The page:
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Is It Time To Ask For a Raise?

Dear Evil HR Lady,
I've been with a very new, small financing firm for almost 1 year, and in that time have learned a lot and have been regularly praised for my work. There have been a number of growing pains in the company's first year of operations, including layoffs for employees who weren't quite 'up to snuff' and some financing deals that fell through (so I know the company isn't as profitable as it would like to be).
I'm now at 11 months with the company, and was promised a review at month 9, but considering the company troubles, I was told by my manager that the timing wasn't great and to wait a bit.
My question is, how long should I be waiting for my review (i.e., to have a conversation about pay, which has sat for 7 months at nearly $7000/yr less than what I was led to believe I'd be making when I accepted the job last year). Is there ever a good time to ask for a raise when the company is doing less-than-amazingly?
You know, companies have totally bought into the idea that because they aren't doing well, they can treat their valued employees terribly. I'm not sure how they led you to believe you'd be making $7,000 more than you are now, but that's not very nice of them. It's also not very bright of you to accept a job based on a promise of a future raise. Granted, we all accept jobs that aren't perfect in the hopes that they'll get better. But, when you join a company you need to be willing to do what they want you to do right now for what they are paying you right now. You always have to assume that any promises about the "future" will fall through.

But, is it time to ask for a raise? Well, that depends on three things:

  1. Are you a high performer or not?
  2. Are your coworkers leaving for new jobs?
  3. Are other companies in your industry hiring?
I know, I know. You're a high performer. Everybody thinks that he or she is a high performer--in the top 10 percent, if not the top 5 percent.

Those of you who passed 5th grade math see the problem here. Clearly, 90 percent of us are not in the top 10 percent; we just think we are. Which is why you want a review before you start freaking out about how they should give you a $7000 raise. Even for someone making a good sized base salary of $100,000, that's still a 7% raise, which is a big raise, even in good times. (Of course, for all I know, you're making $350k a year and want the extra $7k because you're dying to buy a new handbag.)

Businesses would be wise to start looking at their top performers now. Yes, I know that your particular business hasn't picked up yet, but who will be doing the hard work of getting it profitable? Let me tell you, it's not the bottom of the barrel. It's the top performers. You know, the ones that have done a bang up job even though they haven't received proper raises for the past few years?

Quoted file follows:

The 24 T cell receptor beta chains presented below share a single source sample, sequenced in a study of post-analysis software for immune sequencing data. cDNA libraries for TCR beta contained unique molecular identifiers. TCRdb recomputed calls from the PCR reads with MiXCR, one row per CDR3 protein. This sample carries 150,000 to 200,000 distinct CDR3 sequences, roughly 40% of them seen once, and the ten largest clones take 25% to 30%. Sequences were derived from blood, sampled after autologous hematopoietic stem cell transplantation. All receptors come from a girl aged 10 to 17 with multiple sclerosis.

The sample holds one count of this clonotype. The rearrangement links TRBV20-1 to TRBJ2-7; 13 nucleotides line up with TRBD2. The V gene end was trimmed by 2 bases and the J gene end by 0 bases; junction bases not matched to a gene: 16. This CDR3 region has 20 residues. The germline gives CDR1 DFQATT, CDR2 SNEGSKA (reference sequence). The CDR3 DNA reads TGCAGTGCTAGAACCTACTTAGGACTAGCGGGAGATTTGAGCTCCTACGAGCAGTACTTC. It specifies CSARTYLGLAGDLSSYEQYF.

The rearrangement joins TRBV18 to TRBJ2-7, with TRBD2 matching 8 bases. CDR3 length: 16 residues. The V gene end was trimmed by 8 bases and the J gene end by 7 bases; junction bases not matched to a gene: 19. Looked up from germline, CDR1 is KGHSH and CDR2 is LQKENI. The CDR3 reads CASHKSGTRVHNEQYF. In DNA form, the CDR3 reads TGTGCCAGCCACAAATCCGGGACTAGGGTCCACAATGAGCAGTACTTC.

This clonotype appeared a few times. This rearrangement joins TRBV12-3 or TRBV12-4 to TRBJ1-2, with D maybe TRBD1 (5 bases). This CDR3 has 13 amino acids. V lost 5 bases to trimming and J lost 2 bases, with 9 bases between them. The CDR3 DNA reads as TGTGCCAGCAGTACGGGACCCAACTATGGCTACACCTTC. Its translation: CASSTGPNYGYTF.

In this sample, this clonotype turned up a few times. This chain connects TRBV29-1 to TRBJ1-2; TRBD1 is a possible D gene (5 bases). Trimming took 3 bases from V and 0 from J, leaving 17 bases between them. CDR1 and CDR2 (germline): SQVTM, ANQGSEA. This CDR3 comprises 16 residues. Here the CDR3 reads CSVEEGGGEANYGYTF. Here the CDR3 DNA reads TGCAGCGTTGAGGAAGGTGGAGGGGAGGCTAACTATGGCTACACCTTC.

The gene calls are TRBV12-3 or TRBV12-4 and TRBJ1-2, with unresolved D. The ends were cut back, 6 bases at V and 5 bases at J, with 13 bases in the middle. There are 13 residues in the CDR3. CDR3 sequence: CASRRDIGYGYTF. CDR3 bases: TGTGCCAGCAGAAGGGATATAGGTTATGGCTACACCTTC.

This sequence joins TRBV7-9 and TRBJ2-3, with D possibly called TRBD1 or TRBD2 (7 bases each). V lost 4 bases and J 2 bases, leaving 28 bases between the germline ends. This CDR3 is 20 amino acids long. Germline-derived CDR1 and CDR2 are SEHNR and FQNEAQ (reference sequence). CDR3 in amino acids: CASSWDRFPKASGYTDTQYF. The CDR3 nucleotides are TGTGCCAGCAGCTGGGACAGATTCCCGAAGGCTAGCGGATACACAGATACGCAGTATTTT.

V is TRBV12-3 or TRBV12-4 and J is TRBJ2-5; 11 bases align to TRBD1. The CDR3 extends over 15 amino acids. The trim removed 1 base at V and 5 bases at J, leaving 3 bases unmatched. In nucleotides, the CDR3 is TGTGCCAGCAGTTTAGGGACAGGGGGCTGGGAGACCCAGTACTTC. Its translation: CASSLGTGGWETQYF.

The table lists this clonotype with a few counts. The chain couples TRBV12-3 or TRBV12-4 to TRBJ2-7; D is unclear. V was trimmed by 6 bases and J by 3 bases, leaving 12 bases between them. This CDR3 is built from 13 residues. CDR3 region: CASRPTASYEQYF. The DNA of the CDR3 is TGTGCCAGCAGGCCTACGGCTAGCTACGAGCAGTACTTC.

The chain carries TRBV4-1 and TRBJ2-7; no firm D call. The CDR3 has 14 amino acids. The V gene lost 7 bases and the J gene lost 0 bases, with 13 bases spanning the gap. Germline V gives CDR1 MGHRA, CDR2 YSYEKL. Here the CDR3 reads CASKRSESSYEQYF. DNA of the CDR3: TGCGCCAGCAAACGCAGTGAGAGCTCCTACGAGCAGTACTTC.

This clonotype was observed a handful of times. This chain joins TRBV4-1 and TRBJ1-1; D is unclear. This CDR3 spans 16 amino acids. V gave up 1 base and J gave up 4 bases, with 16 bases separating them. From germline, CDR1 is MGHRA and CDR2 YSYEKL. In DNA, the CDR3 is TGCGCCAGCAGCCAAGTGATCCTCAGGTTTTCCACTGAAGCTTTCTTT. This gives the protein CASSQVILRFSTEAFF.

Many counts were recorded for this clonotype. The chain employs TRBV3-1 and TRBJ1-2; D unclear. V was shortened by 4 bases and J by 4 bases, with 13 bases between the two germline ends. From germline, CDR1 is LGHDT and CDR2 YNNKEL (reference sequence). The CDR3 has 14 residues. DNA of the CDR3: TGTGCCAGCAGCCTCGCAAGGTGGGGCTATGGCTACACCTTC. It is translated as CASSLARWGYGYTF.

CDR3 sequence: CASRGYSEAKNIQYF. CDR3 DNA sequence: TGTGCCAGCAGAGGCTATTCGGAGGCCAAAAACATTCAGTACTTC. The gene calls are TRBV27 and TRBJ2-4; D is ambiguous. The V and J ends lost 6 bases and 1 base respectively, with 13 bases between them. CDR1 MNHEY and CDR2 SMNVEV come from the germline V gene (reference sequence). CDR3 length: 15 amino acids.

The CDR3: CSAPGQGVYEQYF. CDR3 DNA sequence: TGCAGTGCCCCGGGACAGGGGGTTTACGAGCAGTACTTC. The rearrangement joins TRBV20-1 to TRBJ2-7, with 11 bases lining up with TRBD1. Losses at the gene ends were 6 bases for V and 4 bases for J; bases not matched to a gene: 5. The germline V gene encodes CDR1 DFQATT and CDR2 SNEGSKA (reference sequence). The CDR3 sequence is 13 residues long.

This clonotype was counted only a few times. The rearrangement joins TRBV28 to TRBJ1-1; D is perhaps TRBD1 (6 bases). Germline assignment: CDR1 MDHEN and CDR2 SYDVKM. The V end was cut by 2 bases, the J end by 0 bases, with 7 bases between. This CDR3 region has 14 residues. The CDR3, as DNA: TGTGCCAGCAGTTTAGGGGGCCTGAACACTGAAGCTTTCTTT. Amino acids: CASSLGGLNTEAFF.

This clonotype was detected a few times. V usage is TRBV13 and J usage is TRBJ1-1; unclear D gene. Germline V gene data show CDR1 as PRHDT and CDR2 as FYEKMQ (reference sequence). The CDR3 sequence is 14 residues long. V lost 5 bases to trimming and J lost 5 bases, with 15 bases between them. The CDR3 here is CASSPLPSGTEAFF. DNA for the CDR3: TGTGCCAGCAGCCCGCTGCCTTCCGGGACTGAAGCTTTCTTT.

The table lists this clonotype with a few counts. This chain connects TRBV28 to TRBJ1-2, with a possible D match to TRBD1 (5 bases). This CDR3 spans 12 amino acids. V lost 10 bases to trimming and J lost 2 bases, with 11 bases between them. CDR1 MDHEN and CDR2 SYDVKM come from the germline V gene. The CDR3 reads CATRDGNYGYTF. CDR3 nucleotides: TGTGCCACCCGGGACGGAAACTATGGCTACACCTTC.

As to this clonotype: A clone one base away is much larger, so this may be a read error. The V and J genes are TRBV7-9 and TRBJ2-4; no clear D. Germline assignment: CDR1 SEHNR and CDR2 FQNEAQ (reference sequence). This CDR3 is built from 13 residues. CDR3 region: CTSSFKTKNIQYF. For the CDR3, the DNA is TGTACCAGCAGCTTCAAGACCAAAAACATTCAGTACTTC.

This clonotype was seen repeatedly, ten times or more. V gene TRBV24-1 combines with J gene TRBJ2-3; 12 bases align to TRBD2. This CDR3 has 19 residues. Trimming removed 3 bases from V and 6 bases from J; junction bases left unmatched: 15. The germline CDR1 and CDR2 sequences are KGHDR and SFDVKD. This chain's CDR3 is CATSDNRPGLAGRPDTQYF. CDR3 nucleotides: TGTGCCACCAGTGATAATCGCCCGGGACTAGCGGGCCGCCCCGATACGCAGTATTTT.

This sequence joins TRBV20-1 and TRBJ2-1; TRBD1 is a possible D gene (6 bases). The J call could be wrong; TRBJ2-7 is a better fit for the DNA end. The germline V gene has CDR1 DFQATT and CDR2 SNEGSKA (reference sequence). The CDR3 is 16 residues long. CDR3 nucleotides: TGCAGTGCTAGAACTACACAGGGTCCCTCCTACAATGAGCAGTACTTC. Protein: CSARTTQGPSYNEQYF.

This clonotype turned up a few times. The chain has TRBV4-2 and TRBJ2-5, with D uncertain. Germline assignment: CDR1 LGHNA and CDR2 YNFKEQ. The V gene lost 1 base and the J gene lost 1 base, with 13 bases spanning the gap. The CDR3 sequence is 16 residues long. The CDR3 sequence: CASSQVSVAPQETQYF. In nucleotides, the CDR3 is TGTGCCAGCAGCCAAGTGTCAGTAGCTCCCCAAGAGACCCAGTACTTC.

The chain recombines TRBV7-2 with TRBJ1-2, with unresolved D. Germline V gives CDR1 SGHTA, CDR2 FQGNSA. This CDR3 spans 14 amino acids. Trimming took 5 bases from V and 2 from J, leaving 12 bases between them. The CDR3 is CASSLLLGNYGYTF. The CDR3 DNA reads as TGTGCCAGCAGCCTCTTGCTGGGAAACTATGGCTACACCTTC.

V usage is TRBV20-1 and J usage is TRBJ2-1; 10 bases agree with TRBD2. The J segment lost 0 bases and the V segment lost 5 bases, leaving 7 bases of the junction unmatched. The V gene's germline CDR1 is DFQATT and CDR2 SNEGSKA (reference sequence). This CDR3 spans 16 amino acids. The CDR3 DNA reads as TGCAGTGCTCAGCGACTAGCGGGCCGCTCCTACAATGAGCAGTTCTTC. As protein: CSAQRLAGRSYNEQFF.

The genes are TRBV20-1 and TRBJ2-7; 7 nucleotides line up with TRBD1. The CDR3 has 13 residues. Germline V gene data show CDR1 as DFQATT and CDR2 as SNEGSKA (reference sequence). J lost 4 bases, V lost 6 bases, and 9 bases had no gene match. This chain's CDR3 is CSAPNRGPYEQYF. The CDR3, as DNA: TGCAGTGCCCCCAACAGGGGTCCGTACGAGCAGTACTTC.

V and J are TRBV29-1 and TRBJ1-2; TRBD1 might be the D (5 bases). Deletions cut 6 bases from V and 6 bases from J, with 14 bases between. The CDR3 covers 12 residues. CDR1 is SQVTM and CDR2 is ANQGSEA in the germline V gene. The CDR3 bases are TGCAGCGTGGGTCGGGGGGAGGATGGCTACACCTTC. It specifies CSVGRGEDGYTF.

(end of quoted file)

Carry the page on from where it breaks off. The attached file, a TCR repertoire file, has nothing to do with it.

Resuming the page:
The Wall Street Journal is reporting that those top performers are now out looking for new jobs.

Employers who snapped up top talent on the cheap in the depth of the recession should start worrying about defections, recruiters and management watchers say.

Companies that continued to hire during the slump found they were able to nab talented but recently laid-off workers at bargain salaries, or into jobs for which they were overqualified. Now, as the job market slowly loosens up--and those overqualified hires become more frustrated--some of them are considering greener pastures.

I've been warning people for years that you need to treat your best employees right or they'll leave. Well, that time is starting to come and they are going. So, this makes now a pretty good time to ask for a raise.

I know that your particular company is not thrilled with its overall performance right now, but they want to be. If you truly think you are a stellar performer, I'd ask. I'd point out my contributions, what I expect to accomplish in the next year, and how it is in the business's best interest to keep me happy. If your boss balks on any discussion of salary and performance, ask for a performance review anyway.

If some of your coworkers have left recently for new jobs, it shows that, even if your company isn't on top of the world, there are other companies that are hiring. They should not want to be losing their best employees to the competition.

Likewise, even if everyone at your firm is staying put, if your competitors are hiring it's a sign that wages should be going up.

If your review shows you're not a top performer, you will know what you need to work on. If you are a top performer, then ask bring up the following with your boss: "Boss, my evaluation shows that I'm performing above expectation. If this business wants to be successful you need people like me. People who can and do perform well. People who are an asset to the company. Bob and Karen have already left and [competitor] is hiring. I would like to stay here. What steps is the company willing to take to make sure they keep me on board?"

This conversation only works if you are a high performer. If you just think you are, well, it's kind of an embarrassing question to ask. But, if you are a high performer, and a raise doesn't appear to be forthcoming and either you have coworkers leaving or competitors hiring, now is definitely the time to start asking.

Photo by quaziefoto, Flickr cc 2.0
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